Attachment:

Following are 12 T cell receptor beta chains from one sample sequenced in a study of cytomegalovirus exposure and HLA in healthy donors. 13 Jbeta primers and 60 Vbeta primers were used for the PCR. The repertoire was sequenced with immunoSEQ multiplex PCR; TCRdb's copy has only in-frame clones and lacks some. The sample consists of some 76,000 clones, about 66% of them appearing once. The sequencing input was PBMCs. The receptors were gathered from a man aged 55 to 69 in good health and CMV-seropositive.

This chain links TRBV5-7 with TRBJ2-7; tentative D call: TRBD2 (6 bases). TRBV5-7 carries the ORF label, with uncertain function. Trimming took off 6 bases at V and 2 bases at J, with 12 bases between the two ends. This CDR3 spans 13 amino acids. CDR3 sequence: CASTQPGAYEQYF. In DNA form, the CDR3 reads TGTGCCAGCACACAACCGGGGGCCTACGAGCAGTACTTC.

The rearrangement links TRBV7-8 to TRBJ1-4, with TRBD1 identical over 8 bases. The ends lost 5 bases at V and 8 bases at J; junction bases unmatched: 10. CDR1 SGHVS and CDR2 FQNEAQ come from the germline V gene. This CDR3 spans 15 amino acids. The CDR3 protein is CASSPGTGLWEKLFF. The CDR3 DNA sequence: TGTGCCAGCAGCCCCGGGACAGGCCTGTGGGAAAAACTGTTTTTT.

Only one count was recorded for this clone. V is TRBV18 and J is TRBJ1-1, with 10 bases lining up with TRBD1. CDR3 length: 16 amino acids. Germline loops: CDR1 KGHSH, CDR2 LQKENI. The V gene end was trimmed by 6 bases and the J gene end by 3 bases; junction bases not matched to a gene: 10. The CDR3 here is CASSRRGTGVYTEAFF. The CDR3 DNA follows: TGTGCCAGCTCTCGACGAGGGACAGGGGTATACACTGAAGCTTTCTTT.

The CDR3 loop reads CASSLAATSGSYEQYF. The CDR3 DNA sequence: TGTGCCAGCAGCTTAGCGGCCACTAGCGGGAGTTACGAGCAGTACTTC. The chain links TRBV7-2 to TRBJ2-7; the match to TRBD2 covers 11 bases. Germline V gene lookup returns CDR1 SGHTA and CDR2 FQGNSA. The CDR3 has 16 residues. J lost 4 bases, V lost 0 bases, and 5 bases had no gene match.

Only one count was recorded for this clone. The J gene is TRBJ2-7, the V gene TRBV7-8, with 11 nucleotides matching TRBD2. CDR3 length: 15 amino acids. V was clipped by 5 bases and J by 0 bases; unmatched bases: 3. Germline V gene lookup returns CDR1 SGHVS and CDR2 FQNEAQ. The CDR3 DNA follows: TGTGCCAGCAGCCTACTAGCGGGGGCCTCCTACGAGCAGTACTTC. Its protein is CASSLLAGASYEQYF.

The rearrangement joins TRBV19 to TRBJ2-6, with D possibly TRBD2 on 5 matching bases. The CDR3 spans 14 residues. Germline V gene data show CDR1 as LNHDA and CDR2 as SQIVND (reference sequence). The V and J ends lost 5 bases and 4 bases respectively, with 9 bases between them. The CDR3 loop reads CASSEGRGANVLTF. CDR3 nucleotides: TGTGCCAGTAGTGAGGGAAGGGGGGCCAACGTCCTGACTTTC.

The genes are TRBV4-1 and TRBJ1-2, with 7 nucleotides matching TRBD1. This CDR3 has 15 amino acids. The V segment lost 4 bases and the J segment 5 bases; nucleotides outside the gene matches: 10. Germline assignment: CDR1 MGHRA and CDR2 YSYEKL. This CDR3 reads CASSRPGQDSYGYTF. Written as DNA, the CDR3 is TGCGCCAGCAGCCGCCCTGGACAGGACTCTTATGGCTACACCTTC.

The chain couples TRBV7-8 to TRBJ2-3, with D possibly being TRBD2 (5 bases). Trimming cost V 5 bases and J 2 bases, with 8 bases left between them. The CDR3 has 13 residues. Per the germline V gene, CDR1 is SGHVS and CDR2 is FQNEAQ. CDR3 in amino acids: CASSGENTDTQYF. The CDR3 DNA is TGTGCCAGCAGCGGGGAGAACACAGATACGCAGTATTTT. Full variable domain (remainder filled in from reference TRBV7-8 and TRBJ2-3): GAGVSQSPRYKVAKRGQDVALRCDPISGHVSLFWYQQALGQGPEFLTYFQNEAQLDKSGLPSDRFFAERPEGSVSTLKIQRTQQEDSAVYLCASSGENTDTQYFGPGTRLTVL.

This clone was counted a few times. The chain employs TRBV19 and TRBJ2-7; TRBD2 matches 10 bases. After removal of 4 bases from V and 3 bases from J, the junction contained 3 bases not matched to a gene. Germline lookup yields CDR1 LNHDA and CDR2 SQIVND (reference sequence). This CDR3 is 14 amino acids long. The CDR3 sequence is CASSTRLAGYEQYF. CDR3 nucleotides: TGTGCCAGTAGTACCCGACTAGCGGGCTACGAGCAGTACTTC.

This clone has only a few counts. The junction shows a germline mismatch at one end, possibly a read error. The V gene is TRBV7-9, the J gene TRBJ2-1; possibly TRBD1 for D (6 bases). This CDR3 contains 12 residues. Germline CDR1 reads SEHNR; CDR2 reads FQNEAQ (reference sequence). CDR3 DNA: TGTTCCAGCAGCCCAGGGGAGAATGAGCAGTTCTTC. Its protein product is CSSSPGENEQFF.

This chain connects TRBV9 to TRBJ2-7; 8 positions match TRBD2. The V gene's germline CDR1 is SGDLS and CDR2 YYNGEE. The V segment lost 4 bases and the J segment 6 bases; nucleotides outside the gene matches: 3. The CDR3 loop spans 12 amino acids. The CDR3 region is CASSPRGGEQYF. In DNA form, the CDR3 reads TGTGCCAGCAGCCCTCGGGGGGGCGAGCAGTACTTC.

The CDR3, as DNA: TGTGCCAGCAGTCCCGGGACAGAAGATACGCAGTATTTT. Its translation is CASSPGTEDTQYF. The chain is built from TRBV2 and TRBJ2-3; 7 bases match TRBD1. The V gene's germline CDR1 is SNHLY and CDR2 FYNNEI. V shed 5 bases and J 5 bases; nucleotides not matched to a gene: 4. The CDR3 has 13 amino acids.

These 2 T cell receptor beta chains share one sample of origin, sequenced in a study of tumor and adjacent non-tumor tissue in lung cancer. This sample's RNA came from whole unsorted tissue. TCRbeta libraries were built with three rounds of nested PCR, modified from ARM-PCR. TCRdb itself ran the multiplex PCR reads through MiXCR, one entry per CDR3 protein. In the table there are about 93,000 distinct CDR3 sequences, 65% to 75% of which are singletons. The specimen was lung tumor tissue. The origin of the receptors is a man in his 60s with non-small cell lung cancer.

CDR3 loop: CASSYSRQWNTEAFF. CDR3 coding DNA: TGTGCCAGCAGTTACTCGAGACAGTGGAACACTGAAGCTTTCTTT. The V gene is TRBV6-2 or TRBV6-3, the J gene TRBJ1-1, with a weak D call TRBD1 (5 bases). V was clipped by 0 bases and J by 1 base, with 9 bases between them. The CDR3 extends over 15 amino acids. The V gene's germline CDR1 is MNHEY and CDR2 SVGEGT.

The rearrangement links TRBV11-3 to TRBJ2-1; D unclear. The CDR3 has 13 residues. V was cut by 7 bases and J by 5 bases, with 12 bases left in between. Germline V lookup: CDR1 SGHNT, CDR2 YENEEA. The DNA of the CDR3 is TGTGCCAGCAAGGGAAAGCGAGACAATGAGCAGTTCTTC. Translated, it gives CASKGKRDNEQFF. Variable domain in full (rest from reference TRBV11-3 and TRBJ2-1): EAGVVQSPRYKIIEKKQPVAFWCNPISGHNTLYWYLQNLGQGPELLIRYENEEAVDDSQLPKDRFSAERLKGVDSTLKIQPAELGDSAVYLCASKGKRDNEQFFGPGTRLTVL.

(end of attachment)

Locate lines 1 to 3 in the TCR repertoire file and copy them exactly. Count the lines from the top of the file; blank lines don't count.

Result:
Following are 12 T cell receptor beta chains from one sample sequenced in a study of cytomegalovirus exposure and HLA in healthy donors. 13 Jbeta primers and 60 Vbeta primers were used for the PCR. The repertoire was sequenced with immunoSEQ multiplex PCR; TCRdb's copy has only in-frame clones and lacks some. The sample consists of some 76,000 clones, about 66% of them appearing once. The sequencing input was PBMCs. The receptors were gathered from a man aged 55 to 69 in good health and CMV-seropositive.

This chain links TRBV5-7 with TRBJ2-7; tentative D call: TRBD2 (6 bases). TRBV5-7 carries the ORF label, with uncertain function. Trimming took off 6 bases at V and 2 bases at J, with 12 bases between the two ends. This CDR3 spans 13 amino acids. CDR3 sequence: CASTQPGAYEQYF. In DNA form, the CDR3 reads TGTGCCAGCACACAACCGGGGGCCTACGAGCAGTACTTC.

The rearrangement links TRBV7-8 to TRBJ1-4, with TRBD1 identical over 8 bases. The ends lost 5 bases at V and 8 bases at J; junction bases unmatched: 10. CDR1 SGHVS and CDR2 FQNEAQ come from the germline V gene. This CDR3 spans 15 amino acids. The CDR3 protein is CASSPGTGLWEKLFF. The CDR3 DNA sequence: TGTGCCAGCAGCCCCGGGACAGGCCTGTGGGAAAAACTGTTTTTT.